Behave Yourself

Your behaviors determine your destiny.

Take a top-down look at yourself, as if you are a scientist studying an animal in captivity, and you’ll realize that daily-life is simply just a set of your unique routinized behaviors.

These behaviors serve a million purposes. They can be useful or they can be destructive. They’re rational or irrational. They’re oftentimes unstoppable.

Every person behaves in a certain way. In communication behaviors, one expresses energy and is direct with his tone of voice while another person may be stifled and unsure of himself.

One person reacts to a smile by opening himself up and engaging, while another person will try to run away. And so on, in a million nuances, we act and react.

Ultimately, behaviors will bear results, and will form our destiny. Destiny, being what is happening to us and what other people think of us.

In the personal growth space, we can look at ourselves as behavior-developers. We know that the fruition of our lofty goals is only achieved by deep roots called good behavior.

And so we feel the need to have our set of routinized behaviors developed. They’re not good enough to get us the results we deserve.

How do we develop behavior, though?

Along the difficult journey of doing this, we may doubt that it’s even possible. Indeed, a lot of us have a long way to go. You’ll quickly learn that repeated behaviors are very difficult to stop doing. Your brain wants to do what is comfortable and safe, not what is optimal to your personal growth.

Think of your daily habits are well worn-in pathways – ruts that you can easily slide into and follow.

It is always going to be a battle to get out of these ruts and progress will be hard to come by.

Knowing this, it’ll help us to explore why destructive, unproductive behaviors even exist.

To change behavior, we have to understand why we always seem to want to do what we’ve always wanted to do, and overcome those impulses.

You’re Hurt

Life is full of experiences of injustice, pain and suffering, malevolence, and just bad luck.

Accept it or not, you’re in this modulated duality experience of really good times and really shit times. Nobody escapes experiences in these dualities – nobody gets out unscathed.

Inevitably, you’ll be hurting. You might even get traumatized. All this pain will make you cope. Some people get tough as shit, while some people become apathetic and whiney. You might be somewhere in between that.

Some people are in a constant “flinch” mode. They irrationally avert contact with so many things. They can’t make eye contact with apparently kind people. They feel nervous even though they are among allies.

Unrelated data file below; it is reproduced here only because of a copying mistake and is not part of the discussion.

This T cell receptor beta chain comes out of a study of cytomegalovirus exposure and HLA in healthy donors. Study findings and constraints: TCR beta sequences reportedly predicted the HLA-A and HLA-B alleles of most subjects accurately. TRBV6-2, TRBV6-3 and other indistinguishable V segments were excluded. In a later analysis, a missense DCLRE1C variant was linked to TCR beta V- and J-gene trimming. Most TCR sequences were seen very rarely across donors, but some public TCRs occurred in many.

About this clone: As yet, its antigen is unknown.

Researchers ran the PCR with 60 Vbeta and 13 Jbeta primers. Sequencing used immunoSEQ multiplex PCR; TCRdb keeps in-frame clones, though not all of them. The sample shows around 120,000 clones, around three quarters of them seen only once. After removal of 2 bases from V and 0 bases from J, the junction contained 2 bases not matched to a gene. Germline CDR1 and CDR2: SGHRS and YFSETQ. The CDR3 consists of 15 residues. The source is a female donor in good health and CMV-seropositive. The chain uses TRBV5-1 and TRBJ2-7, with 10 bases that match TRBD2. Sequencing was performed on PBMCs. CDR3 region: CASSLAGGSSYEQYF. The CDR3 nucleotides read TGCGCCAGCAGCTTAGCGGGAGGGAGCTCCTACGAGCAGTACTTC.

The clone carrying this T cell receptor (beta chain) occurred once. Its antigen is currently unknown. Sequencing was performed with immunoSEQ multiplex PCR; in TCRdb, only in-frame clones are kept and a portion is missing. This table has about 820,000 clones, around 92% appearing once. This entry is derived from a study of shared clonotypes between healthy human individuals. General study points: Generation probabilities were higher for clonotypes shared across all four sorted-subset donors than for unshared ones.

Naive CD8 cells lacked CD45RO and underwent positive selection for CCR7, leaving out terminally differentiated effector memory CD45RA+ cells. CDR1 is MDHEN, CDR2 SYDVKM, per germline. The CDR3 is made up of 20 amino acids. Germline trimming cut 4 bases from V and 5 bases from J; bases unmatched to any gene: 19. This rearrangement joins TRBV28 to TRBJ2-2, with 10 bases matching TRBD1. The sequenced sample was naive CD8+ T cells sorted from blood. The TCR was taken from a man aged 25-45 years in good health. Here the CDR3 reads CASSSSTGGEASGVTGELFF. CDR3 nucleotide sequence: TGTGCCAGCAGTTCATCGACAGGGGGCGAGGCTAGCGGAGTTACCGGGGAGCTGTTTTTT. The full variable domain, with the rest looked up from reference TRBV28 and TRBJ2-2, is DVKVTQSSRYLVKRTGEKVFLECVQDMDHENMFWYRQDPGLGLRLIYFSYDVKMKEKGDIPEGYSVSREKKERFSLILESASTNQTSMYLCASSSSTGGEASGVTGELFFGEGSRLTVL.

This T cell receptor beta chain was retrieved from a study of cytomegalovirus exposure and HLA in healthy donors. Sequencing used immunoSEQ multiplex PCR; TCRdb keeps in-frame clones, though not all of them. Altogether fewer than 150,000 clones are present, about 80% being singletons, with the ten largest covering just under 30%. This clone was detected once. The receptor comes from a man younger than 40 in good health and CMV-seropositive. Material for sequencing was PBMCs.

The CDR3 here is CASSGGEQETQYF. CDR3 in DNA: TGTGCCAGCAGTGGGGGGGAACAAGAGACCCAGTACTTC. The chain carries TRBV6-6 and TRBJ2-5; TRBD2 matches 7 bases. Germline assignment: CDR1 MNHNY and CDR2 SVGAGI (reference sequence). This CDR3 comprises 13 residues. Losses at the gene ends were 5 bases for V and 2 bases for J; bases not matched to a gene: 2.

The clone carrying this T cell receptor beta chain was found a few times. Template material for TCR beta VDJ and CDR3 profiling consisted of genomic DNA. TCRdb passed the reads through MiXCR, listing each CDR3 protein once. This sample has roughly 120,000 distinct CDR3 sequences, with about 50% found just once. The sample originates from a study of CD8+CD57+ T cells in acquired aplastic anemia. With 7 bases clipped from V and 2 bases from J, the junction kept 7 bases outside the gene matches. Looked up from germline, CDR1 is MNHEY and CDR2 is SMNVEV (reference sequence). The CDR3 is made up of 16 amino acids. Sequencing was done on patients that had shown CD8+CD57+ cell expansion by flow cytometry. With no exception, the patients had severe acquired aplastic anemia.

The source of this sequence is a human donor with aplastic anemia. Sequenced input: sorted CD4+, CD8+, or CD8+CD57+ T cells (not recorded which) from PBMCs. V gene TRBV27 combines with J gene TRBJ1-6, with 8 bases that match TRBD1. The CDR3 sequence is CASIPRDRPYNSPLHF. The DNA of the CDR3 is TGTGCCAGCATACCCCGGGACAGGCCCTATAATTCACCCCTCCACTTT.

Whatever behaviors come out of getting hurt are usually set in place as a precationary measure. If something very crappy happened in the past then it will likely happen again. It’s true. It makes sense.

Nature doesn’t play games, and it will rather be safe than sorry. It will go through your gambit of routinized behavior and choose the one that it had to choose before. It does this by making any outside behavior very uncomfortable, even painful, to do.

Indeed, aversion is very useful when you’re around hostile environments. It may actually be the key to survival during a phase of your life. But now having experienced hostility, even the slightest hint of it will make your body default into aversion.

Your rationalizations will help root this behavior. Stories will be created.

You’ll have a story about why you drink 3 cans of pop every day. You’ll have a story about how you don’t have time to exercise every day. To rationalize laziness, you’ll create stories about how other people are not worth it even though you secretly want their adoration.

Even if it’s not rational, which it often isn’t, you will twist a story so that it fits the narrative of what you have always done before. Some people call this destiny.

Not you, you are deciding to work on it.

Then, one day, maybe you can live like you have some sort of “control” over your behaviors. Maybe behaviors are only destined to happen if you let them.

Aside from being spiritually empowering, this perspective is far more useful than the alternative.

Stop Rationalizing

Rationalizations are the stories you tell yourself as you do your daily routinized behaviors.

Every behavior has a story. It could be as simple as, “I felt hungry so got up and went to the fridge to get an apple.”

They get more complex and emotionally charged when it comes to behaviors that have to do with business, love, and war.

The main emotional drivers of every story are power, sex, and violence.

Indeed, when we have commitment issues, hidden resentments, and shame we might behave in very irrational ways. Additionally, we’ll create amazingly, crazy as shit, elaborate stories so they can continue.

Resentful and frustrated, some may blame the whole socioeconomic system so that they can continue to live out their petty behaviors.

They will neglect difficult tasks and be righteous instead. In reality, they should be ashamed and seeking retribution.

One can’t be righteous and feel the need to take part in the painfully useful behavior of strict pull-ups. The behaviors that produce fruitful results can only come from a hero’s story. The emotional context of the story is of humbleness and servitude.

Righteousness doesn’t motivate discipline. It only creates pride and greed. In order to truly improve your life, you will have to grit your teeth and face the painful reality of your ineptitude.

This means, no more rationalizations.

You misbehave because you’re hurt and you’re weak. But it’s okay, because you’re doing everything you can to fix this. 

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